Tuesday, January 17, 2012

The Best of 2011

One of the many items [old and new] enjoyed and recommended by Burbank Public Library staff during 2011 for your consideration:

I am a lover of dog books.

I grew up with cats (and still love them, despite a newly developed allergy). I was never particularly fond of dogs, so--when I moved into a house in Hollywood 13 years ago with a couple of friends, and one of them brought home an adolescent Rottweiler from a shelter to help guard the place, I was truly horrified!

Well... sweet, lovable, loving Rocky (utterly useless as a guard dog) proceeded to singlehandedly turn me into a dog person. I think his pre-shelter life had been less than wonderful, and he permanently recognized a good thing when he'd found it. And was he ever a good thing!

From him I learned the continual astonishment that a dog can bring to one's life. And after many romps and adventures, I continue to bemoan his death from lymphoma seven too-short years later.
Now that I live alone, I really can't have another dog until I retire and can give one the time s/he needs. So these days I devour dog books instead! (No, I don't chew them up.)

Dog books, of course, normally end with loss--it comes with the territory. Kipling shares this very eloquently: http://www.online-literature.com/keats/914/

Since the Marley fuss, I find myself rejoicing in books about wise, self-possessed dogs (I call them "anti-Marleys"). My all-time favorite so far is Merle's Door (2008), by journalist-adventurer-poet Ted Kerasote, about a found dog (who adopted his human on a river-rafting trip) who understands his place in the world with never a leash. (Checking online, I just see that Ted has found a new pup. I'm all over that book!)

Anyway, 2011 brought us another excellent contender in this category: Following Atticus, by Tom Ryan, in which a bigger-than-life miniature schnauzer leads his human friend deep into a less-than-welcoming Massachusetts community, and then (again unleashed) through New Hampshire's mountains. Not only does Atticus not die at the end of the book, but there is a wonderful all-human (and nonfictional) twist, which I will not spoil here.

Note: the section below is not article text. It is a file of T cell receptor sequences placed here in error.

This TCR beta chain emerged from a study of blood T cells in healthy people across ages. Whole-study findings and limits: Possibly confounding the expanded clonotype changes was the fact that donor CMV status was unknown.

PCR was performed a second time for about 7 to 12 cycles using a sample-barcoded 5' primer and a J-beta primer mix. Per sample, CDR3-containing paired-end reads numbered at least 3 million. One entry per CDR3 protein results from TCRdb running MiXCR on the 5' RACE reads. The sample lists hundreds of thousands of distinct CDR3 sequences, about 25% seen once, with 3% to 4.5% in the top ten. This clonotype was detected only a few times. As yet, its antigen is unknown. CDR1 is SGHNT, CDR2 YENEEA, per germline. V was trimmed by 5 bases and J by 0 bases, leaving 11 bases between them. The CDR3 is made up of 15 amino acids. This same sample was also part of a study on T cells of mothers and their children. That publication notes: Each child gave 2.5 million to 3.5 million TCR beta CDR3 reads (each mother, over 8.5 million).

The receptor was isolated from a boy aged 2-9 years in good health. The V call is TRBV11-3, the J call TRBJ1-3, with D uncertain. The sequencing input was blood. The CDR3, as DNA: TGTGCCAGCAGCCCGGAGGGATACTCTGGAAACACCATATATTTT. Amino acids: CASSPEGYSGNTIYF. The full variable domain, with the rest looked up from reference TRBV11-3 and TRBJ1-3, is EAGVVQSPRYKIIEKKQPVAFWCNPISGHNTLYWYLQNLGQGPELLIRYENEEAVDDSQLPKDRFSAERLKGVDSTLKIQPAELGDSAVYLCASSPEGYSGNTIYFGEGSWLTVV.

I have also just finished another of (Bedlam Farm) Jon Katz's dog books, The New Work of Dogs: Tending to Life, Love, and Family (Random House, 2004), in which he explores the bittersweet changing roles of dogs in modern urban life.

Bittersweet--I guess that's the common denominator of dog books. Some who've said it best:

"In his grief over the loss of a dog, a little boy stands for the first time on tiptoe, peering into the rueful morrow of manhood. After this most inconsolable of sorrows there is nothing life can do to him that he will not be able somehow to bear."

--James Thurber

Top of my reading list now: How the Dog became the Dog, by Mark Derr (not yet available on Kindle, darn!). Recently, on the same subject of human-dog co-evolution: The Wolf in the Parlor: The Eternal Connection Between Dogs and Humans, by Jon Franklin (Holt, 2009)

Reviewed by Misha

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